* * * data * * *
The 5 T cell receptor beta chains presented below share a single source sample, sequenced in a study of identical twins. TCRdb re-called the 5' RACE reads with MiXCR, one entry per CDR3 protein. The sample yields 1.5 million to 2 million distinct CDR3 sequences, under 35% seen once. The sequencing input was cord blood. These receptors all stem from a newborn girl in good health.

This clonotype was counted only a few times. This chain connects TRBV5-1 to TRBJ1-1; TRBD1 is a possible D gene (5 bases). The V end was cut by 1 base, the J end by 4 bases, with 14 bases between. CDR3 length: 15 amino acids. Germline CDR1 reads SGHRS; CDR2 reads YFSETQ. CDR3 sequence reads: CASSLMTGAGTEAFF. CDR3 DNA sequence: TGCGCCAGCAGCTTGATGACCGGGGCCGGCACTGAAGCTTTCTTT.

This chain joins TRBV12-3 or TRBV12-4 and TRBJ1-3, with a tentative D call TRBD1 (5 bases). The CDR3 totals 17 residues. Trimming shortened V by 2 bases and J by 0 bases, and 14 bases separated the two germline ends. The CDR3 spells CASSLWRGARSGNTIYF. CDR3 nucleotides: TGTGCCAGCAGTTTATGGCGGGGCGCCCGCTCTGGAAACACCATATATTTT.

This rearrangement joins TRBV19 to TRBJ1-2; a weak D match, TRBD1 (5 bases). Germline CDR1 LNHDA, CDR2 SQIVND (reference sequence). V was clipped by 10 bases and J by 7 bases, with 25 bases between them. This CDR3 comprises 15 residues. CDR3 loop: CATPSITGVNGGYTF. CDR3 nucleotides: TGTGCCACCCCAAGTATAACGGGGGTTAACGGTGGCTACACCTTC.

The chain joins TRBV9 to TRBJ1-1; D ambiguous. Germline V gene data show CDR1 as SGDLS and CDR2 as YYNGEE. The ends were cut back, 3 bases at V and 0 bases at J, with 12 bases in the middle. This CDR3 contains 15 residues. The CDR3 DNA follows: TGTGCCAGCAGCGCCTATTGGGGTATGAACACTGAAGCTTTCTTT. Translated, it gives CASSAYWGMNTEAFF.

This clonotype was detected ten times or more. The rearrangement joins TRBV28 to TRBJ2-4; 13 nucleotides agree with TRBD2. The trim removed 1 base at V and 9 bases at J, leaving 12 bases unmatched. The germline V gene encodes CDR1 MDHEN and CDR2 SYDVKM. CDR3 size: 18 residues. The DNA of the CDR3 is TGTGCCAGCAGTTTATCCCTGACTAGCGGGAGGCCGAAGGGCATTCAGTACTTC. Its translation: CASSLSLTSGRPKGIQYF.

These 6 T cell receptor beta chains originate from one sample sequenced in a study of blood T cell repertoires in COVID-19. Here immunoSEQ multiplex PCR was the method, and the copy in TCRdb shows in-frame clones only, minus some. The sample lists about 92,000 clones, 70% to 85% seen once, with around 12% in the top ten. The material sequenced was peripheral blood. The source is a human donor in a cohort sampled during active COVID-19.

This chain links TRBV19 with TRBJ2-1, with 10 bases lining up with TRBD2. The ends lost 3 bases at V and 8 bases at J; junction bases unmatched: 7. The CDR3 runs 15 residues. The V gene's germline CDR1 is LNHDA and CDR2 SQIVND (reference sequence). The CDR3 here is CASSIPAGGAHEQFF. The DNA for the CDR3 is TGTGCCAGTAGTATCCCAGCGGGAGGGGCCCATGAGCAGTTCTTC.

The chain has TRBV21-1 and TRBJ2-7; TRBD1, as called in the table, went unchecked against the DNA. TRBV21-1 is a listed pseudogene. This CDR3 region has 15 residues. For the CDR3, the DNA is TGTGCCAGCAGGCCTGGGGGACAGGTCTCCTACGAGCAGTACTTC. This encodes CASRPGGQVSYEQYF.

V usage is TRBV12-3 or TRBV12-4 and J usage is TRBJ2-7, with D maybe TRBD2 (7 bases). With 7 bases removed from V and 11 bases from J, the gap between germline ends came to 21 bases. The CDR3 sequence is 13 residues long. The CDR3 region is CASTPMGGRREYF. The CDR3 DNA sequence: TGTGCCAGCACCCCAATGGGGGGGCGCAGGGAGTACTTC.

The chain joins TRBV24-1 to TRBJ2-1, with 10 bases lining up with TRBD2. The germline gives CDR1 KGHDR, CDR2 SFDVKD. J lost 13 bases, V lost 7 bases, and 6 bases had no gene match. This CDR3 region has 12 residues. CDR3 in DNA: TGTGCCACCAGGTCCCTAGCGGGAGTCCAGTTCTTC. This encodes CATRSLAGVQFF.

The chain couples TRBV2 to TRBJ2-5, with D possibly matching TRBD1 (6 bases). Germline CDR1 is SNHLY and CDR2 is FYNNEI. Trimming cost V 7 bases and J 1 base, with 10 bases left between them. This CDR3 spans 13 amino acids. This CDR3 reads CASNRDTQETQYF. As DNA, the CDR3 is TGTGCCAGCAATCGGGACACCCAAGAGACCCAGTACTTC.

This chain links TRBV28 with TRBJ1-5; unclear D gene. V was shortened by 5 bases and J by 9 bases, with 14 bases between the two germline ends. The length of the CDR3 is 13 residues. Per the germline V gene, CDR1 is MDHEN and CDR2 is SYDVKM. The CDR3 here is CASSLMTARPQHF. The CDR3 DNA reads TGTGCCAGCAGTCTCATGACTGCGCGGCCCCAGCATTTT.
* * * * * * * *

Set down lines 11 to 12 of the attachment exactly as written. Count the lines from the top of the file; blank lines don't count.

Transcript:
The chain joins TRBV24-1 to TRBJ2-1, with 10 bases lining up with TRBD2. The germline gives CDR1 KGHDR, CDR2 SFDVKD. J lost 13 bases, V lost 7 bases, and 6 bases had no gene match. This CDR3 region has 12 residues. CDR3 in DNA: TGTGCCACCAGGTCCCTAGCGGGAGTCCAGTTCTTC. This encodes CATRSLAGVQFF.

The chain couples TRBV2 to TRBJ2-5, with D possibly matching TRBD1 (6 bases). Germline CDR1 is SNHLY and CDR2 is FYNNEI. Trimming cost V 7 bases and J 1 base, with 10 bases left between them. This CDR3 spans 13 amino acids. This CDR3 reads CASNRDTQETQYF. As DNA, the CDR3 is TGTGCCAGCAATCGGGACACCCAAGAGACCCAGTACTTC.